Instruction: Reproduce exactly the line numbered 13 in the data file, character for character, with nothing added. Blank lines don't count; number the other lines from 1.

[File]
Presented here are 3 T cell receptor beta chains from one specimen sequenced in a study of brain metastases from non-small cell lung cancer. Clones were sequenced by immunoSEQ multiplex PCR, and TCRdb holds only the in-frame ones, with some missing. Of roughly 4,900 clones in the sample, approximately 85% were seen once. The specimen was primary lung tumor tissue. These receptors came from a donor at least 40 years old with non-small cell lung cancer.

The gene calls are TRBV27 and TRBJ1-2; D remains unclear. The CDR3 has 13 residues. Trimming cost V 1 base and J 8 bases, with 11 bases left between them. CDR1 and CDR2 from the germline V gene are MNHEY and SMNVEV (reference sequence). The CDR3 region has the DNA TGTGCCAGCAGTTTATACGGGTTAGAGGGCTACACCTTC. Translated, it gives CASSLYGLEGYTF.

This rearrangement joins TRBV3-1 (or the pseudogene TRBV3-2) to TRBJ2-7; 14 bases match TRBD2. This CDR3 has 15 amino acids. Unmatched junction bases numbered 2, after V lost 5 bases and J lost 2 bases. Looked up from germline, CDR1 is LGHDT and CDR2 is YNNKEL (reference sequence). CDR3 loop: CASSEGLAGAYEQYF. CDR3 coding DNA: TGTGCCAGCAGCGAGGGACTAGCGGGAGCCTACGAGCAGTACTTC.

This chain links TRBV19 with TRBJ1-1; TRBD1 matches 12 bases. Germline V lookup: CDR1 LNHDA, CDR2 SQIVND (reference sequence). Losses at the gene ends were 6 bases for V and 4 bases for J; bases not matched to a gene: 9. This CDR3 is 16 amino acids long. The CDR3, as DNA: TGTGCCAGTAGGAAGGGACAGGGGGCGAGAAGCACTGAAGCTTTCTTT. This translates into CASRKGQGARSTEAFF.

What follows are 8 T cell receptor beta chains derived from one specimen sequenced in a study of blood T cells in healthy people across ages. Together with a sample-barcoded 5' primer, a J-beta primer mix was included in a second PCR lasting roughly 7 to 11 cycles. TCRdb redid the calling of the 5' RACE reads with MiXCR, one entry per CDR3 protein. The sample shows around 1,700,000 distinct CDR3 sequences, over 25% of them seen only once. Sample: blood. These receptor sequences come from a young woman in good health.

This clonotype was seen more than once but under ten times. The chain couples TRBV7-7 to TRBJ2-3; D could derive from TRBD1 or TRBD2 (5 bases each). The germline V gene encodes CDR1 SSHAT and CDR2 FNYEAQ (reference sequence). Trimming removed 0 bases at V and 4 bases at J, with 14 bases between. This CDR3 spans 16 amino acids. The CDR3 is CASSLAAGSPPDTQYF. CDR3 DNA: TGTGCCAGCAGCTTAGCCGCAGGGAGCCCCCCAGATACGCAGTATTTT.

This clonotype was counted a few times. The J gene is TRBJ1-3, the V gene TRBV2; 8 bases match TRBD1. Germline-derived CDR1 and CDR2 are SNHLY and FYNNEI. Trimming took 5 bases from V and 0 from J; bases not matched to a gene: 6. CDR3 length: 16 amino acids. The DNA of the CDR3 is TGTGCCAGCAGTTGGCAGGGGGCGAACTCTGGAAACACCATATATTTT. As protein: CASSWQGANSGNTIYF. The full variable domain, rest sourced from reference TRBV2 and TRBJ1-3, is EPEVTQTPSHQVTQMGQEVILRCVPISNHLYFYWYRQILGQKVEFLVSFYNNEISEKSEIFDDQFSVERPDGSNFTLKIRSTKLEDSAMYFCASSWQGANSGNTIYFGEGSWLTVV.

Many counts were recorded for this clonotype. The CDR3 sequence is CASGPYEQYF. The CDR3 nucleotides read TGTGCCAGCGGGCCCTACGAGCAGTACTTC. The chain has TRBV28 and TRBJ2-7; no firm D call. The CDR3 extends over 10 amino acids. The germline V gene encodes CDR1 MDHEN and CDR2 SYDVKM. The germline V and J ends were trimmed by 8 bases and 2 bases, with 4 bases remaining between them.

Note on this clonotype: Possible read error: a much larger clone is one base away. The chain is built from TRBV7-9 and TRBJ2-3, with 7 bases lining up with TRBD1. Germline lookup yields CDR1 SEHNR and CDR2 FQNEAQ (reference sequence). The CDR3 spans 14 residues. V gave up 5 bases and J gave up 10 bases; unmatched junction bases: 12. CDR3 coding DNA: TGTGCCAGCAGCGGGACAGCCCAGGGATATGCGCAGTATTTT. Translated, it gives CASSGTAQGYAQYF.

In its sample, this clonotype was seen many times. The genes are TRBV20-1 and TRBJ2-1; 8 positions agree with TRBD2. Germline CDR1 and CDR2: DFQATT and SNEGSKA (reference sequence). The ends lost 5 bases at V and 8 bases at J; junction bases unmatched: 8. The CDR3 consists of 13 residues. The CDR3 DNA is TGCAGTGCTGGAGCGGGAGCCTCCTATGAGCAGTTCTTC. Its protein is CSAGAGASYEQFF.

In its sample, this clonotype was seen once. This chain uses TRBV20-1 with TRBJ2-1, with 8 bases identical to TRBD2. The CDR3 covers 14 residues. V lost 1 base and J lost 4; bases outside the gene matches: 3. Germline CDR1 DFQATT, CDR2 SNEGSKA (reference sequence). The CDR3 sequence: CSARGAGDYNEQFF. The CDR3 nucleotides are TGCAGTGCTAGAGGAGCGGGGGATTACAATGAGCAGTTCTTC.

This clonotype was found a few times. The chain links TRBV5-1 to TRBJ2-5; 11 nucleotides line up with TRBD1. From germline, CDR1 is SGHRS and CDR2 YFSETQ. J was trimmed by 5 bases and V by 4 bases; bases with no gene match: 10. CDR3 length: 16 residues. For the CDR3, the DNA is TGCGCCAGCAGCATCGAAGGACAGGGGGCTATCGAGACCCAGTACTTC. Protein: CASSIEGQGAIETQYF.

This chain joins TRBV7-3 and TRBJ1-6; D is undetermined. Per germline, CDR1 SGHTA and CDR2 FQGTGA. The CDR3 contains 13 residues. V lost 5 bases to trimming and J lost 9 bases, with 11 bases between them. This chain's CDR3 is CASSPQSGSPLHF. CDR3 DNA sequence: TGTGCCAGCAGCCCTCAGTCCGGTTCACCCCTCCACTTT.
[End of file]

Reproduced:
This chain joins TRBV7-3 and TRBJ1-6; D is undetermined. Per germline, CDR1 SGHTA and CDR2 FQGTGA. The CDR3 contains 13 residues. V lost 5 bases to trimming and J lost 9 bases, with 11 bases between them. This chain's CDR3 is CASSPQSGSPLHF. CDR3 DNA sequence: TGTGCCAGCAGCCCTCAGTCCGGTTCACCCCTCCACTTT.